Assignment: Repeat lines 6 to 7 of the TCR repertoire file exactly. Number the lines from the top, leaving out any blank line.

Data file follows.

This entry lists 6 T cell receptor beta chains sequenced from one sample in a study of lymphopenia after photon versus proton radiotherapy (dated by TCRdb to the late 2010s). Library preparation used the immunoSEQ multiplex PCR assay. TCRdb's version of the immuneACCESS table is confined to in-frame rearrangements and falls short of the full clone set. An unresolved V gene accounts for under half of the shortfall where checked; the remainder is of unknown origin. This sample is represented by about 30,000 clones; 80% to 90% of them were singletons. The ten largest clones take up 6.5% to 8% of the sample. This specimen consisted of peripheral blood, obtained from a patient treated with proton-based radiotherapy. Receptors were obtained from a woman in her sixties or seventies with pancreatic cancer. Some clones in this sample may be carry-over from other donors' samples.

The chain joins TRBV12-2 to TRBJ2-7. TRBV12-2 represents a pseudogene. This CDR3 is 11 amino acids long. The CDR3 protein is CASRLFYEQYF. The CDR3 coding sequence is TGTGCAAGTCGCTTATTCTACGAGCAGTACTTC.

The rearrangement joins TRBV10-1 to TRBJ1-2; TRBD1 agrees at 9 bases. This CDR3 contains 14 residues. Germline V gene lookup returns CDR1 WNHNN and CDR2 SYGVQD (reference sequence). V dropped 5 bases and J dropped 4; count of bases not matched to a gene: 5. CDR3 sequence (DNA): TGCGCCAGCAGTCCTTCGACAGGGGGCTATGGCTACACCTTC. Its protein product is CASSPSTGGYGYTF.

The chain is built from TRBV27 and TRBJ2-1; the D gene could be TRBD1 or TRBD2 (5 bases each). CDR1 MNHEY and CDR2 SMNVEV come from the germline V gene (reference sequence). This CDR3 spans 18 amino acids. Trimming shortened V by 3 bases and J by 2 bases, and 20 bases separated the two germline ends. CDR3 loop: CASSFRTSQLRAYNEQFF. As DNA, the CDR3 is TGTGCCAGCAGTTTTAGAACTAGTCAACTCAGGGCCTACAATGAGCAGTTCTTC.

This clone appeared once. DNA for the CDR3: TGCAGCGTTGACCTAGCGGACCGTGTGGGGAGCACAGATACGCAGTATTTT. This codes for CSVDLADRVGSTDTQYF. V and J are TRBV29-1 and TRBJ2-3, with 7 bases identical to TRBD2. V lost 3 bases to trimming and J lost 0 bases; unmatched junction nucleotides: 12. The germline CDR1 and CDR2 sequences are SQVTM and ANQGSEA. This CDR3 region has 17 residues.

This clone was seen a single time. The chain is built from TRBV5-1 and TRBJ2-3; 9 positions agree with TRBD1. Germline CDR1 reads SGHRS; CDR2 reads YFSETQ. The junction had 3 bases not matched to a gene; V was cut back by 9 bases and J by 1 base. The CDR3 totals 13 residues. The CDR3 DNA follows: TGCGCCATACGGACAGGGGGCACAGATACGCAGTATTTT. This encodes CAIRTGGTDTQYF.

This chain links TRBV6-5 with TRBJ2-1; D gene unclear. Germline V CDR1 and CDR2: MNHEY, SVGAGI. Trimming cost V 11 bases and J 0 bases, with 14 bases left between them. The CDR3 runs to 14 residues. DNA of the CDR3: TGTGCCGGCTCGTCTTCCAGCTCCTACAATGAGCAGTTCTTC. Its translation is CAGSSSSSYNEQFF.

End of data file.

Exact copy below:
This clone was seen a single time. The chain is built from TRBV5-1 and TRBJ2-3; 9 positions agree with TRBD1. Germline CDR1 reads SGHRS; CDR2 reads YFSETQ. The junction had 3 bases not matched to a gene; V was cut back by 9 bases and J by 1 base. The CDR3 totals 13 residues. The CDR3 DNA follows: TGCGCCATACGGACAGGGGGCACAGATACGCAGTATTTT. This encodes CAIRTGGTDTQYF.

This chain links TRBV6-5 with TRBJ2-1; D gene unclear. Germline V CDR1 and CDR2: MNHEY, SVGAGI. Trimming cost V 11 bases and J 0 bases, with 14 bases left between them. The CDR3 runs to 14 residues. DNA of the CDR3: TGTGCCGGCTCGTCTTCCAGCTCCTACAATGAGCAGTTCTTC. Its translation is CAGSSSSSYNEQFF.